On a first reading of Rev Isabel Greenhill’s Friday Forum post, I mentally congratulated her for adopting a conciliatory tone towards people who do not share her position. But on a more careful reading, I became aware that I was subtly classed with the uncompassionate, bottom-of-the-class theologians who simply don’t get it yet.
Whenever one holds a position with deep sincerity and some erudition and logic, one longs for other people to come on board – and one cannot help but think that the other side is in some way defective in their understanding, compassion, or logic.
Allow me to push back a little on this we-know-best attitude that apparently comes with a full stop that brooks no further questions. Pastoral issues arising out of the plebiscite need to be considered also, but that would require another article on its own.
I shall put the case against same-sex marriage, quite deliberately, from a Christian viewpoint consistent with the Basis of Union. Historical Christianity does not permit ‘self-definition’ and ‘my experience’ to be the ultimate values. Instead, Scripture nourishes and regulates both our faith and obedience.
As Christians we are called to be in the world but not of it. The Christians at Rome were exhorted to have their minds renewed – Pagan worldviews are different from the biblical worldview (Romans 12).
It is instructive to google “Frankfurt School” and “Intersectionality”, and wonder at the suppression of religion in the public education system – suppression in the name of niceness to certain minority groups. There are philosophical and theological presuppositions on which same-sex marriage is affirmed.
Brexit and Trump indicate that there is some unease with the culture of selective niceness and selective compassion.
Christianity is not a culture of niceness. It is a culture of severe mercy and tough love. Leviticus 19:17-18 declares that you hate your brother, if you do not correct him, when he operates outside of the law. Paul wrote to the Ephesians in 4:20 “You have not so learned Christ!” And Hebrews 10:24 speaks about “Provoking one another to love and good works”. From these instructions, one would get the impression that niceness and tolerance (a pseudo love) are not ultimate values for Christians. We need the renewal of our minds, if we are to truly acknowledge Jesus Christ as Lord.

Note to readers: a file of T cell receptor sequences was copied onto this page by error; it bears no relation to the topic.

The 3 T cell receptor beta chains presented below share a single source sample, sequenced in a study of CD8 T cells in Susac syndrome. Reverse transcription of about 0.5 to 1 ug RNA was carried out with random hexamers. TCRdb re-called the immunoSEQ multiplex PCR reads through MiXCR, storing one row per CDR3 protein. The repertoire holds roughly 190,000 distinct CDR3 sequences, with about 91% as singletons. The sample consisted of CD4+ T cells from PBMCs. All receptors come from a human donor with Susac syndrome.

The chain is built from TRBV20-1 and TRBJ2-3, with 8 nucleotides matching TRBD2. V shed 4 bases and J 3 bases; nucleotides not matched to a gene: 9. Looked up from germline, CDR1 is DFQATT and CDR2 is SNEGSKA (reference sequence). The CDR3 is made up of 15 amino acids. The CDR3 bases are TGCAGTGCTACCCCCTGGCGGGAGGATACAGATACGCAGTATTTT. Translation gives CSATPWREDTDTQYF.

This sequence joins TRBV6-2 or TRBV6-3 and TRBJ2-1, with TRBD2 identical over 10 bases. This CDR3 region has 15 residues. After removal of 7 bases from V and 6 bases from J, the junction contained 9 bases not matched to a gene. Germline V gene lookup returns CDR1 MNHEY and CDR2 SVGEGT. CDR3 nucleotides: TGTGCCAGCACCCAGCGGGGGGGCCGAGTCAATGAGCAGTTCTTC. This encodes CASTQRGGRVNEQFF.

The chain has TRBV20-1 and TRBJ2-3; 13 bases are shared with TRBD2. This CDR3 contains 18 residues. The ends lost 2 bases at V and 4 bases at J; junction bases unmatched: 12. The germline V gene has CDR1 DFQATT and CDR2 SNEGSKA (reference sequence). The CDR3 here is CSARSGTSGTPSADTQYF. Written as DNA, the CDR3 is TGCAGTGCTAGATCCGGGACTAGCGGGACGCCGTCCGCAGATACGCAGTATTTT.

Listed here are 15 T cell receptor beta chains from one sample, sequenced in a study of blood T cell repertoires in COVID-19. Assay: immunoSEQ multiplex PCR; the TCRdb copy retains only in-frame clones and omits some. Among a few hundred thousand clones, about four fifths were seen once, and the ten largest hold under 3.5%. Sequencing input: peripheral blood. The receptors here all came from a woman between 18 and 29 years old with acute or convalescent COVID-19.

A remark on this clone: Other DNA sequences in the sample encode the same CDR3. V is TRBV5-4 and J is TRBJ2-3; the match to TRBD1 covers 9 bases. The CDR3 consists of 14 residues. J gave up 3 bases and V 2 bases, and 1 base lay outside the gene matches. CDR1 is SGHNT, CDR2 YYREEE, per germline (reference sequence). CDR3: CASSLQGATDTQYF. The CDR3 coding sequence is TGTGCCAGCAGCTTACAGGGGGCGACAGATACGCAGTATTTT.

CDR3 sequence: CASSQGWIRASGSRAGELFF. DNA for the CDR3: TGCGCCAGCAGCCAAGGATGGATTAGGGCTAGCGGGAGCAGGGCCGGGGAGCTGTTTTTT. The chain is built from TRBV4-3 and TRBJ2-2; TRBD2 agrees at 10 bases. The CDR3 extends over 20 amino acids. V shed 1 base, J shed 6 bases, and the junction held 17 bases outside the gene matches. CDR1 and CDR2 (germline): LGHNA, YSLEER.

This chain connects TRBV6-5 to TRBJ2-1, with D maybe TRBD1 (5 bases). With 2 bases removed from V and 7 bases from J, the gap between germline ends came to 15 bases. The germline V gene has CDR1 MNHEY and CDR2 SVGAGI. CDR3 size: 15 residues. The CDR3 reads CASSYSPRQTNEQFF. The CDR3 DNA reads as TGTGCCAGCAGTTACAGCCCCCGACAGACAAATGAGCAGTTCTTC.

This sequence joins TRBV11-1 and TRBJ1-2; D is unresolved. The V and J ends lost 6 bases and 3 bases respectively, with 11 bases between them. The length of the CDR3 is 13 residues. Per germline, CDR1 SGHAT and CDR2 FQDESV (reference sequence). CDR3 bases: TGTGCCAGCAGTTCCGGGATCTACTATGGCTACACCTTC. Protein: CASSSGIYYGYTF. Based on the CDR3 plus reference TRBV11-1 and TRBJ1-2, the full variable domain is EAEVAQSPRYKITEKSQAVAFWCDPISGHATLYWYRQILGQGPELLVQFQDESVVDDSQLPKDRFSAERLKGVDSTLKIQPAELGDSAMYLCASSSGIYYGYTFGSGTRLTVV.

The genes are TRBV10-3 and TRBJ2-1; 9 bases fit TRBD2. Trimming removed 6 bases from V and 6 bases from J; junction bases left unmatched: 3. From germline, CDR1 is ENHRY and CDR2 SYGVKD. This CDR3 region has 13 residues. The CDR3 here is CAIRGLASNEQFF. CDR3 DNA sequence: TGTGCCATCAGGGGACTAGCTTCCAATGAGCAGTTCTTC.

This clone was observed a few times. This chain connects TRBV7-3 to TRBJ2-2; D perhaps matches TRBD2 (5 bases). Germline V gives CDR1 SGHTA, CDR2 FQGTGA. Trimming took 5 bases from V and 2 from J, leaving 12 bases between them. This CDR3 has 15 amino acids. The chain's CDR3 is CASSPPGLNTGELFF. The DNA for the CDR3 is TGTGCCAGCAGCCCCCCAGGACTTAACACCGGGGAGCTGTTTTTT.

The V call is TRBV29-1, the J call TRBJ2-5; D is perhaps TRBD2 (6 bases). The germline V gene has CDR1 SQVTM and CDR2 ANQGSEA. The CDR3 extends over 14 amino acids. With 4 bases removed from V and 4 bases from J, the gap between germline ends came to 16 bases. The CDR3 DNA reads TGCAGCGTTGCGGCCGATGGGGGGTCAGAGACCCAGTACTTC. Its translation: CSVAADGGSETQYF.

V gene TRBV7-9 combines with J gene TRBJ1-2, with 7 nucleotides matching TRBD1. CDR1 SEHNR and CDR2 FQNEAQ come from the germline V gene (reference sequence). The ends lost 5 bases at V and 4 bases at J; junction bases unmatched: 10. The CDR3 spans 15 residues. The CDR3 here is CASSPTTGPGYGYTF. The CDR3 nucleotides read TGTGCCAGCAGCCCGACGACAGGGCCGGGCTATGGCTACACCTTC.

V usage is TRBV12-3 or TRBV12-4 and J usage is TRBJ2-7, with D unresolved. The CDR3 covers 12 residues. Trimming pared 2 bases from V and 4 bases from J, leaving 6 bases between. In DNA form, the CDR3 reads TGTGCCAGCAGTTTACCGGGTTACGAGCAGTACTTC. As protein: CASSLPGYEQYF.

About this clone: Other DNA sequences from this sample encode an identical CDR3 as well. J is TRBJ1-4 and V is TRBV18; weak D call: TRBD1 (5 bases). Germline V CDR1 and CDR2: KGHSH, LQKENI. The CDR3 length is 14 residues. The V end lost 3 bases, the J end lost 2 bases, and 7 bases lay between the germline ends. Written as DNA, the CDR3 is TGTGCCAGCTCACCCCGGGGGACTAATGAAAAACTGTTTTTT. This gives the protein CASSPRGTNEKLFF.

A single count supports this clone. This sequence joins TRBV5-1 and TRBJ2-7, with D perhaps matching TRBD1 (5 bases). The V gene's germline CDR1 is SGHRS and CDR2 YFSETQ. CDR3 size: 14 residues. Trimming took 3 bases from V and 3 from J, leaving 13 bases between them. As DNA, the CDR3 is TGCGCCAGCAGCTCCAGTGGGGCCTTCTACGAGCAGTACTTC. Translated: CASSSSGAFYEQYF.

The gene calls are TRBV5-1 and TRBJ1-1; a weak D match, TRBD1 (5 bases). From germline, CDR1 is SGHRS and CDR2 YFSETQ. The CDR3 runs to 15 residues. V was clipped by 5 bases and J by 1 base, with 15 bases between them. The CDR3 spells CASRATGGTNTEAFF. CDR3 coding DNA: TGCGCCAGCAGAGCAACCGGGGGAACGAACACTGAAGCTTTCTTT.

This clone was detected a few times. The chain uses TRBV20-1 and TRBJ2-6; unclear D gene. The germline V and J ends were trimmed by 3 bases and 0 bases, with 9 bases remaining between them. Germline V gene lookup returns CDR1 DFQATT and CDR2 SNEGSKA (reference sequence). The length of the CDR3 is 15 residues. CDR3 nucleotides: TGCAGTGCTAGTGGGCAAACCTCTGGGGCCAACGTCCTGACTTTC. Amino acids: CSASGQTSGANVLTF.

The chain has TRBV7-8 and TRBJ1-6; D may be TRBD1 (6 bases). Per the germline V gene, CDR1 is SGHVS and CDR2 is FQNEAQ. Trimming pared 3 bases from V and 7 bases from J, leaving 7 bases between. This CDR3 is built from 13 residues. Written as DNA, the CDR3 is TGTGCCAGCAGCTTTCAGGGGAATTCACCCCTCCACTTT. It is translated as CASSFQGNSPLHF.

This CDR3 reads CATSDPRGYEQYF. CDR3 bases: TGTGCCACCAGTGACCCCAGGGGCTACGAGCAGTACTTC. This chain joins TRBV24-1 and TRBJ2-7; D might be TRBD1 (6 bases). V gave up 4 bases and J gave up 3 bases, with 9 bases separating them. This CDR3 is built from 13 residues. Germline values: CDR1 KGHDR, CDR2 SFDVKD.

Lordship is a “no-no” in the culture of niceness. Yet the grand narrative of the Bible does not allow ‘my experience’ to ontologically overrule God’s expectations of me. If we are indeed created in God’s image, individually and in relationship (Trinity!), then the Maker’s instructions need to carry some weight. The grand narrative of Scripture, as narrative, will nourish our faith and give background to our obedience, and the particularities of God’s demands will regulate our obedience. That is the plain reading of Paragraph 5 of the Basis of Union.
There are ministers, elders and members in the UCA who would rather not be tied down to the Basis of Union. They have stated that they have a different understanding of the Reformation witnesses (cf. Paragraph 10 of the Basis of Union). That is why the Assembly of Confessing Congregations within the Uniting Church was initiated immediately after the 2006 Assembly. Within the context of Paragraphs 5 to 11 of the Basis of Union, the Uniting Church would find it a severe challenge to celebrate same-sex marriage for its members and adherents. It would be a departure from the Basis of Union (and the substance of the faith!). In particular, the Uniting Church Assembly has not yet followed Paragraph 11. It has not held extensive discussions with the worldwide fellowship of the church to discern the will of God.
Now for the social aspect. Currently there are powers at work to remove “the Church” from the corridors of power. I am not overly concerned about that, in the final analysis. On past performance, I am unlikely to give up my faith because people adhering to a “culture of selective niceness” are “not nice” to me. I am resilient, by the grace of God.
Whether the state should allow same-sex marriage is a sociological question in a democracy. There are sociological consequences which will be seen differently by people with different presuppositions (e.g., the Frankfurt School). As a Christian I will vote against same-sex marriage in the plebiscite, as I still have a right to cast my vote in accordance with my beliefs. If the state allows same-sex marriage, I will hand in my state authorisation as a religious marriage celebrant. This authorisation is an anachronism in an increasingly secularised state.
As I hold my position with deep sincerity and some erudition and logic, I long for other people to come on board – and I cannot help but think that Isabel side-steps the Basis of Union, just as she thinks I hold an uncompassionate view. Our presuppositions are currently mutually exclusive, but recognising that may be a starting point for discussion.
Rev Walter Abetz (retired)
Longford Uniting Church
Presbytery of Tasmania